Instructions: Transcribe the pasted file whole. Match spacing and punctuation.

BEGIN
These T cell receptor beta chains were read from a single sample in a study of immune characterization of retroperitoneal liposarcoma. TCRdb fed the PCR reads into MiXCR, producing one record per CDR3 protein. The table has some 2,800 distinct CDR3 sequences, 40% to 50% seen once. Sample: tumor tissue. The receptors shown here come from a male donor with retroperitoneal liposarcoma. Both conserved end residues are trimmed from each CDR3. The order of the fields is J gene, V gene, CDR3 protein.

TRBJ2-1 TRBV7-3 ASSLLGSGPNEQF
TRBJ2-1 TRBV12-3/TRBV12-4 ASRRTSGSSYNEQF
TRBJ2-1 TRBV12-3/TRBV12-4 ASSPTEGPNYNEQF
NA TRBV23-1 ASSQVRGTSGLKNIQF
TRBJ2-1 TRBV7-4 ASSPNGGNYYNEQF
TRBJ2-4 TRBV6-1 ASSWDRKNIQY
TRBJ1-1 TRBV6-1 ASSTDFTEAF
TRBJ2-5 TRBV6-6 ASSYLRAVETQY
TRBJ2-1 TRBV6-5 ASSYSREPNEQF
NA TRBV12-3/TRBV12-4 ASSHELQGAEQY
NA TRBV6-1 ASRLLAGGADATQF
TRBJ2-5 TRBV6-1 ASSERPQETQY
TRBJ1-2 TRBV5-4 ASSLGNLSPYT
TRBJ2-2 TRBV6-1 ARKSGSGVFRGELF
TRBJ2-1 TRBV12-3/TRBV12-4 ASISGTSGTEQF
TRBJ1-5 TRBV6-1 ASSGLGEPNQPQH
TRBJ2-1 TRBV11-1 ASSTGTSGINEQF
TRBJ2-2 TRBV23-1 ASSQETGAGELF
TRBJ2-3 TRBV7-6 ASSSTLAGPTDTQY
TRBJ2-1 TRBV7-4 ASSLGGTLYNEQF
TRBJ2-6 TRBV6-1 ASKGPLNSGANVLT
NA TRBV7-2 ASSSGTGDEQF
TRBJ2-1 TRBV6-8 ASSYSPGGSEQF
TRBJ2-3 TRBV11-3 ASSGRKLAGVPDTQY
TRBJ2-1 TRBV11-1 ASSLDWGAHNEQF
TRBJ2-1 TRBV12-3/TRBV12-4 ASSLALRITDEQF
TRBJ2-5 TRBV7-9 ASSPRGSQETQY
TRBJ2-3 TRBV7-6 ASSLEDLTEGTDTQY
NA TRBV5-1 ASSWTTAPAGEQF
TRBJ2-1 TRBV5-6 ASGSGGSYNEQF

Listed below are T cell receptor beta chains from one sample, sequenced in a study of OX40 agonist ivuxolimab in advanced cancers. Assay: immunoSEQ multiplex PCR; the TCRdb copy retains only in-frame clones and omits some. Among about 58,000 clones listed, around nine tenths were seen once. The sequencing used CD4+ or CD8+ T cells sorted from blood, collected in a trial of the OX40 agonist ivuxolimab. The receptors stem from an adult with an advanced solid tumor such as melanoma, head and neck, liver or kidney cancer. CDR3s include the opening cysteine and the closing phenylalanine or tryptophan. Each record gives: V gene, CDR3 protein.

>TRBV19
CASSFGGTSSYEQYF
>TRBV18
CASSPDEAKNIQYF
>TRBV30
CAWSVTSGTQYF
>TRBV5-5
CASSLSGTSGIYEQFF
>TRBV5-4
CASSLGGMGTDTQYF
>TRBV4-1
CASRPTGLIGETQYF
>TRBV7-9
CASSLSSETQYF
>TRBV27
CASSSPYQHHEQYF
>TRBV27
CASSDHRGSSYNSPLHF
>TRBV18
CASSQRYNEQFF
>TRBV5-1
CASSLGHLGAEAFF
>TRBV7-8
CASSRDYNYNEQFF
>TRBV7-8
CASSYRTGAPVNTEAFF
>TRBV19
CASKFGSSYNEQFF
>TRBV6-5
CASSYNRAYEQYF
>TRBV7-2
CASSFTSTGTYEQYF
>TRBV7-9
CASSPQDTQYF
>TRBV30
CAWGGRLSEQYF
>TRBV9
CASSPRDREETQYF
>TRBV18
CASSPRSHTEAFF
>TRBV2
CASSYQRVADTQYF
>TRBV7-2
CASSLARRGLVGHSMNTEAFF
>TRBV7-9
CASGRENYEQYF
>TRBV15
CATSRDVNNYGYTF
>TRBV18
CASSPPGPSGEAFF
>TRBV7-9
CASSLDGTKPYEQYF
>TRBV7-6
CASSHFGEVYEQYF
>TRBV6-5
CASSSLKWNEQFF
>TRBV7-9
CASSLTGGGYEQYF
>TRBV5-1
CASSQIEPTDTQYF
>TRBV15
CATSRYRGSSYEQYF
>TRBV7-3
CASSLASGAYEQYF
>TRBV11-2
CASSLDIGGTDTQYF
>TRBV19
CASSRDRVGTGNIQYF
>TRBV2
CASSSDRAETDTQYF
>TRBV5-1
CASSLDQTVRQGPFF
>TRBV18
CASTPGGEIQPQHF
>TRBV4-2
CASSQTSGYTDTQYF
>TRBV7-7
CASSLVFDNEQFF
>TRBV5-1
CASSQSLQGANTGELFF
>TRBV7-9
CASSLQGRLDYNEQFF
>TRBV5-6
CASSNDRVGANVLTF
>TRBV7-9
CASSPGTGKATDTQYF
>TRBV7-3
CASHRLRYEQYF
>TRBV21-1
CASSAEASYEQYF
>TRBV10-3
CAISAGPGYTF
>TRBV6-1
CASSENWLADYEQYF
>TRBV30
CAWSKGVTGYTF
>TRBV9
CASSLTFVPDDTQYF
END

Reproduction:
These T cell receptor beta chains were read from a single sample in a study of immune characterization of retroperitoneal liposarcoma. TCRdb fed the PCR reads into MiXCR, producing one record per CDR3 protein. The table has some 2,800 distinct CDR3 sequences, 40% to 50% seen once. Sample: tumor tissue. The receptors shown here come from a male donor with retroperitoneal liposarcoma. Both conserved end residues are trimmed from each CDR3. The order of the fields is J gene, V gene, CDR3 protein.

TRBJ2-1 TRBV7-3 ASSLLGSGPNEQF
TRBJ2-1 TRBV12-3/TRBV12-4 ASRRTSGSSYNEQF
TRBJ2-1 TRBV12-3/TRBV12-4 ASSPTEGPNYNEQF
NA TRBV23-1 ASSQVRGTSGLKNIQF
TRBJ2-1 TRBV7-4 ASSPNGGNYYNEQF
TRBJ2-4 TRBV6-1 ASSWDRKNIQY
TRBJ1-1 TRBV6-1 ASSTDFTEAF
TRBJ2-5 TRBV6-6 ASSYLRAVETQY
TRBJ2-1 TRBV6-5 ASSYSREPNEQF
NA TRBV12-3/TRBV12-4 ASSHELQGAEQY
NA TRBV6-1 ASRLLAGGADATQF
TRBJ2-5 TRBV6-1 ASSERPQETQY
TRBJ1-2 TRBV5-4 ASSLGNLSPYT
TRBJ2-2 TRBV6-1 ARKSGSGVFRGELF
TRBJ2-1 TRBV12-3/TRBV12-4 ASISGTSGTEQF
TRBJ1-5 TRBV6-1 ASSGLGEPNQPQH
TRBJ2-1 TRBV11-1 ASSTGTSGINEQF
TRBJ2-2 TRBV23-1 ASSQETGAGELF
TRBJ2-3 TRBV7-6 ASSSTLAGPTDTQY
TRBJ2-1 TRBV7-4 ASSLGGTLYNEQF
TRBJ2-6 TRBV6-1 ASKGPLNSGANVLT
NA TRBV7-2 ASSSGTGDEQF
TRBJ2-1 TRBV6-8 ASSYSPGGSEQF
TRBJ2-3 TRBV11-3 ASSGRKLAGVPDTQY
TRBJ2-1 TRBV11-1 ASSLDWGAHNEQF
TRBJ2-1 TRBV12-3/TRBV12-4 ASSLALRITDEQF
TRBJ2-5 TRBV7-9 ASSPRGSQETQY
TRBJ2-3 TRBV7-6 ASSLEDLTEGTDTQY
NA TRBV5-1 ASSWTTAPAGEQF
TRBJ2-1 TRBV5-6 ASGSGGSYNEQF

Listed below are T cell receptor beta chains from one sample, sequenced in a study of OX40 agonist ivuxolimab in advanced cancers. Assay: immunoSEQ multiplex PCR; the TCRdb copy retains only in-frame clones and omits some. Among about 58,000 clones listed, around nine tenths were seen once. The sequencing used CD4+ or CD8+ T cells sorted from blood, collected in a trial of the OX40 agonist ivuxolimab. The receptors stem from an adult with an advanced solid tumor such as melanoma, head and neck, liver or kidney cancer. CDR3s include the opening cysteine and the closing phenylalanine or tryptophan. Each record gives: V gene, CDR3 protein.

>TRBV19
CASSFGGTSSYEQYF
>TRBV18
CASSPDEAKNIQYF
>TRBV30
CAWSVTSGTQYF
>TRBV5-5
CASSLSGTSGIYEQFF
>TRBV5-4
CASSLGGMGTDTQYF
>TRBV4-1
CASRPTGLIGETQYF
>TRBV7-9
CASSLSSETQYF
>TRBV27
CASSSPYQHHEQYF
>TRBV27
CASSDHRGSSYNSPLHF
>TRBV18
CASSQRYNEQFF
>TRBV5-1
CASSLGHLGAEAFF
>TRBV7-8
CASSRDYNYNEQFF
>TRBV7-8
CASSYRTGAPVNTEAFF
>TRBV19
CASKFGSSYNEQFF
>TRBV6-5
CASSYNRAYEQYF
>TRBV7-2
CASSFTSTGTYEQYF
>TRBV7-9
CASSPQDTQYF
>TRBV30
CAWGGRLSEQYF
>TRBV9
CASSPRDREETQYF
>TRBV18
CASSPRSHTEAFF
>TRBV2
CASSYQRVADTQYF
>TRBV7-2
CASSLARRGLVGHSMNTEAFF
>TRBV7-9
CASGRENYEQYF
>TRBV15
CATSRDVNNYGYTF
>TRBV18
CASSPPGPSGEAFF
>TRBV7-9
CASSLDGTKPYEQYF
>TRBV7-6
CASSHFGEVYEQYF
>TRBV6-5
CASSSLKWNEQFF
>TRBV7-9
CASSLTGGGYEQYF
>TRBV5-1
CASSQIEPTDTQYF
>TRBV15
CATSRYRGSSYEQYF
>TRBV7-3
CASSLASGAYEQYF
>TRBV11-2
CASSLDIGGTDTQYF
>TRBV19
CASSRDRVGTGNIQYF
>TRBV2
CASSSDRAETDTQYF
>TRBV5-1
CASSLDQTVRQGPFF
>TRBV18
CASTPGGEIQPQHF
>TRBV4-2
CASSQTSGYTDTQYF
>TRBV7-7
CASSLVFDNEQFF
>TRBV5-1
CASSQSLQGANTGELFF
>TRBV7-9
CASSLQGRLDYNEQFF
>TRBV5-6
CASSNDRVGANVLTF
>TRBV7-9
CASSPGTGKATDTQYF
>TRBV7-3
CASHRLRYEQYF
>TRBV21-1
CASSAEASYEQYF
>TRBV10-3
CAISAGPGYTF
>TRBV6-1
CASSENWLADYEQYF
>TRBV30
CAWSKGVTGYTF
>TRBV9
CASSLTFVPDDTQYF